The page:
gambitch - now available in blue Our constant efforts to reinvent ourselves reveal how much we fear our own images.
Saturday, August 07, 2004
I'm working on a new template for my blog. The background is picked, but fitting the rest of it together is going to be tougher work. Certainly it does mean I've to learn a bit of CSS and experiment with it directly on my blog template.
The only problem is, I don't exactly have enough of a testing ground that's offline, and my online hours are expensive.
Still, when the new look appears, patient and faithful readers of my blog will know. gambitch [
Friday, August 06, 2004
To de-stress a little, I've been watching videos of the first season of The West Wing. And I'm moved to say I really like it!
And on a more personal level (this doesn't really happen very often!) I think Mallory's absolutely lovely, deliciously charming! "Mallory who?" you ask? Well, Mallory your daughter - or more correctly, Mallory, daughter of Leo McGarry, Chief of Staff of the White House. Mallory, incidentally, is played by Allison Smith, who I think characterizes this role so very well.
To sidetrack a bit, it looks like Allison Smith doesn't really get that many roles on television or screen. Perhaps this can be attributed to the fact that American showbiz is so huge there are just way too many talents out there who don't get regular and long appearances. Plus some of them do theatre, and that's not beamed on television. You look at some of the other big cast members on The West Wing, and that seems to be a recurring thing with lots of them. Richard Schiff (Toby Ziegler) seems to have no credits to his name on IMDB, and he's an actor who's easily over 30, heck, maybe over 40!
When you compare that to the scene here in much of the East, the difference is too obvious - lots of people just get routinely overused when they could well be crap. In fairness, some of them are decent, or very good even, but if they bothered to move away from trying to promote youngish idols and slapping them with plum roles that they usually end up fluffing, perhaps we'd get to see more serious talent.
But ah well, no time for stress today!
I just thought I'd share my pick for dialogue of the day, from the episode Enemies. Mallory receives two tickets to the Beijing Opera from her father and decides to invite friend Sam Seaborn (played by Rob Lowe).
Sam: You're asking me out on a date? Mal: No. Sam: No? Mal: No, I'm asking you if you'd like to go together with me to see an internationally renowned opera company perform a work indigenous to its culture. Sam: Right, and in what way will it distinguish itself from a date? Mal: There will be, under no circumstances, sex for you at the end of the evening. Sam: (pause) Okay.
Yesterday's episode of The Amazing Race provided a bagful of surprises. First of all, after seeing four teams go, the fifth leg was to be a non-elimination leg. I had never counted on this happening so early on, and was indeed dead certain that the Bowling Moms were finally going to bow out. As it happened, they were last to check in, but the surprise of this being a non-elimination leg really caught me.
But things are obviously going to be tough for them. As a new twist to the non-elimination phase, they were stripped of all their money, and would receive nothing at the start of the sixth leg. Which means if they want money to spend, they're going to have to beg, borrow or earn. (Stealing is obviously not allowed!) The only way this can steer away from being overly debilitating is that the next leg be itself inexpensive. I don't expect teams to get much more than 80 Washingtons, and the logical thing is that the start of the race does not involve a taxi ride back into Cairo. Still, can the Bowling Moms survive the next leg on no dosh? It's going to be pretty hard.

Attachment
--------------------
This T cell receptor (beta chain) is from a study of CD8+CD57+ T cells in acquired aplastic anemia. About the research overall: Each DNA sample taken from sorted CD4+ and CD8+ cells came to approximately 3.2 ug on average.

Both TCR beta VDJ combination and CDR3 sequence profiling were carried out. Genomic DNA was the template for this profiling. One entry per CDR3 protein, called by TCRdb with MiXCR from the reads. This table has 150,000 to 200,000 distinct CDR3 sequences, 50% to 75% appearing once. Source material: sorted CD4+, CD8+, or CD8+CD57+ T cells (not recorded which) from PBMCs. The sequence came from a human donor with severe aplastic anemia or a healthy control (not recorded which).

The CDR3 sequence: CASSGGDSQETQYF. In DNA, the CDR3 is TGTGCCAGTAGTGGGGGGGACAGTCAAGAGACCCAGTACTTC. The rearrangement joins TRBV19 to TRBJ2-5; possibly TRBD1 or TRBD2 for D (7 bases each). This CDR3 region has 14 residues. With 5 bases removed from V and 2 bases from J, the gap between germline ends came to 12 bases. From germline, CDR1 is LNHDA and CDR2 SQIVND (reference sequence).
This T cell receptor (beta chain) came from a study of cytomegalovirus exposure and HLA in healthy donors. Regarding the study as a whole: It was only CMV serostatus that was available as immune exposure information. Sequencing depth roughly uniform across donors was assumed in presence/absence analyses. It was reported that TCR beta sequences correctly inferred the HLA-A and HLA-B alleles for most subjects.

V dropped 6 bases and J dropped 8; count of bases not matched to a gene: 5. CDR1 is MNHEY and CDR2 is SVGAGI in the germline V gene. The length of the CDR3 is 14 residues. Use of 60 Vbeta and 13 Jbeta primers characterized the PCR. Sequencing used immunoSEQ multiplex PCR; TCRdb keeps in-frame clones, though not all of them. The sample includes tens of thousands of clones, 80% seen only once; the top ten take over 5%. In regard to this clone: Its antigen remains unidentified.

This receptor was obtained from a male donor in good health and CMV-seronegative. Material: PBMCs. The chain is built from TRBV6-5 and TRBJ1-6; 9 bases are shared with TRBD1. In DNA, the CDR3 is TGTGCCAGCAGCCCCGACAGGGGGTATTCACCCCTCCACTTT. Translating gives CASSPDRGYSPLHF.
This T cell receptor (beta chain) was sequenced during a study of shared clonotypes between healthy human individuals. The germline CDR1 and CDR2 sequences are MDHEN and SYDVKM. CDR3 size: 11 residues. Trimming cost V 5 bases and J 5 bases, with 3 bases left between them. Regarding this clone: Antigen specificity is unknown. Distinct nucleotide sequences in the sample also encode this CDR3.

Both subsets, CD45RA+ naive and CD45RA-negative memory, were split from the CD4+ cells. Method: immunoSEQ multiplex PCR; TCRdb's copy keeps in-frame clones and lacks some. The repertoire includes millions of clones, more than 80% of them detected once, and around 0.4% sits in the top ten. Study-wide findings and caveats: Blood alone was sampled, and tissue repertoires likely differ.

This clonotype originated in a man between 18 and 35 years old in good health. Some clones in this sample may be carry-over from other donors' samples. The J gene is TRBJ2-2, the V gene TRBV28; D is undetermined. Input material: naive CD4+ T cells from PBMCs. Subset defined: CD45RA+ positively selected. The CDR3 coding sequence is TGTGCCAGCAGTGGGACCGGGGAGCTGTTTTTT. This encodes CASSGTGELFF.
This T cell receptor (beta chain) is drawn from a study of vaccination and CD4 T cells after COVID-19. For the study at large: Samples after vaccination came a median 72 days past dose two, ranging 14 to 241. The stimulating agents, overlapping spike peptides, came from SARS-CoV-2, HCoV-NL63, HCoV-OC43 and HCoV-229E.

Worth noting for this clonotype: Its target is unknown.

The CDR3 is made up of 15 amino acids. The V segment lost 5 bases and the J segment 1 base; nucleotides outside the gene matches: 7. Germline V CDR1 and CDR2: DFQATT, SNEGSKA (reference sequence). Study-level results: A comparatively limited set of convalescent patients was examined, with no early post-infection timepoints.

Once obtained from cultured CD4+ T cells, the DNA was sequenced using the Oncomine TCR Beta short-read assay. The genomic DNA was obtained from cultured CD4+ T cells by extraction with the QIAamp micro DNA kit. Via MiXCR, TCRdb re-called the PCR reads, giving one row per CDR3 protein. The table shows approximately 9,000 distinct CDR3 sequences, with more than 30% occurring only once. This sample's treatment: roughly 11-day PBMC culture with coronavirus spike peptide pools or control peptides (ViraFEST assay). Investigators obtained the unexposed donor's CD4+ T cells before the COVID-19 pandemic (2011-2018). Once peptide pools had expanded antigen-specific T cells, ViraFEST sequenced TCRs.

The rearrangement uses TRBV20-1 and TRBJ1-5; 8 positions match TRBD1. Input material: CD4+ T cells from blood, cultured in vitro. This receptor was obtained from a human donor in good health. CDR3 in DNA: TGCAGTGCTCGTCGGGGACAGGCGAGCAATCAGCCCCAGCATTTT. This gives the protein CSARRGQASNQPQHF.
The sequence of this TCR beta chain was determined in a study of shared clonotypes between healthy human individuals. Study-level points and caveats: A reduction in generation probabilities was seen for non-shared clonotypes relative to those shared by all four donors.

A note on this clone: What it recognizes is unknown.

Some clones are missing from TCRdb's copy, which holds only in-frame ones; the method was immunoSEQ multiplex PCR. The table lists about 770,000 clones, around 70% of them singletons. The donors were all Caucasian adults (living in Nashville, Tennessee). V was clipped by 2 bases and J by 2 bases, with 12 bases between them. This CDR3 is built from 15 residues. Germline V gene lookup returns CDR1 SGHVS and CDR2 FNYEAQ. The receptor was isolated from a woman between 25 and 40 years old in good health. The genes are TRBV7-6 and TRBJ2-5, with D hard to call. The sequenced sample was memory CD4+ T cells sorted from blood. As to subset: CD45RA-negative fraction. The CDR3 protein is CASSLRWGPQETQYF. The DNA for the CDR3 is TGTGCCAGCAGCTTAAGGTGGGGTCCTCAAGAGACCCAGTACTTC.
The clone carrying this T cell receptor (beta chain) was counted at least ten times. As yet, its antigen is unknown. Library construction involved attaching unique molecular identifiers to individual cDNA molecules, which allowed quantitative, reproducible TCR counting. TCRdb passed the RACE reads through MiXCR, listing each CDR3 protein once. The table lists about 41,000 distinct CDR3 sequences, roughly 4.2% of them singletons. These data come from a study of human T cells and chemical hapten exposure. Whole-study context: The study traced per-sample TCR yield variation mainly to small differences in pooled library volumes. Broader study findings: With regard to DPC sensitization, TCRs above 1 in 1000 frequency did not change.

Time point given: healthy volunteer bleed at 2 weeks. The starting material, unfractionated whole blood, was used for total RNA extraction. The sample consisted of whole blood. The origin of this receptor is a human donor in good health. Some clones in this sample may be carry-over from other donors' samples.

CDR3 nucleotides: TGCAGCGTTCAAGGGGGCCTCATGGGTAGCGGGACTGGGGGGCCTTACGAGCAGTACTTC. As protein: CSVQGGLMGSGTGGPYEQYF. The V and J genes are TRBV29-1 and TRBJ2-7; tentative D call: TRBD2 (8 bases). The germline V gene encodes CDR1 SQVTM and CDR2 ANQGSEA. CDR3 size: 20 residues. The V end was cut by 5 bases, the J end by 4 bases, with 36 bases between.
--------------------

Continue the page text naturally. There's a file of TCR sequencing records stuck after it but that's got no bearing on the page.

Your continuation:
The other big surprise was learning that there were going to be only two Fast Forwards throughout the whole race. So that's why I didn't see anyone play the Fast Forward in the first four legs - there weren't any! The idea of only two chances to Fast Forward is very interesting - it seriously impairs the chances of a trailing team of catching up. And right now the trailing teams are really trailing. Hopefully there are mechanisms to ensure that teams still manage to bunch up well.
Still no sign of the Yield coming into play so far. Maybe later?
Yesterday's leg was interesting, overall. Starting off by searching for a Rembrandt in the Hermitage Museum was really great and beautiful; it lets all the teams shake off the trauma of that caviar Roadblock. And they get to do it nice, bright and early. So I was right - all the teams got to sleep through much more normal hours for a change, with Chip and Kim departing a little after 9am!
I was really impressed by the clever moves by Colin and Christie - first checking with a travel agent for an Air France into Cairo at 2.35pm, and then switching to another flight when they stopped over in Paris to arrive in the small hours, half a day early. Now is that intelligent or what? But I think they really fluffed it by playing the Fast Forward. When they picked up their Route Info at the Tower of Cairo, it was 9am (and the other teams were only due in at 3.15pm). They could have had a leisurely trot to the Pyramids, done the Roadblock, done the Detour, and still have finished everything before everyone else flew in. Besides, unless they were lightning quick about their job, they probably checked in at the Pit Stop at around 10.30am earliest, which means they can only leave at 10.30pm earliest, and unless things worked out really well, their lead is going to get wiped out by an equalizer, at either an airport or some Route Marker with hours of operation in the daytime.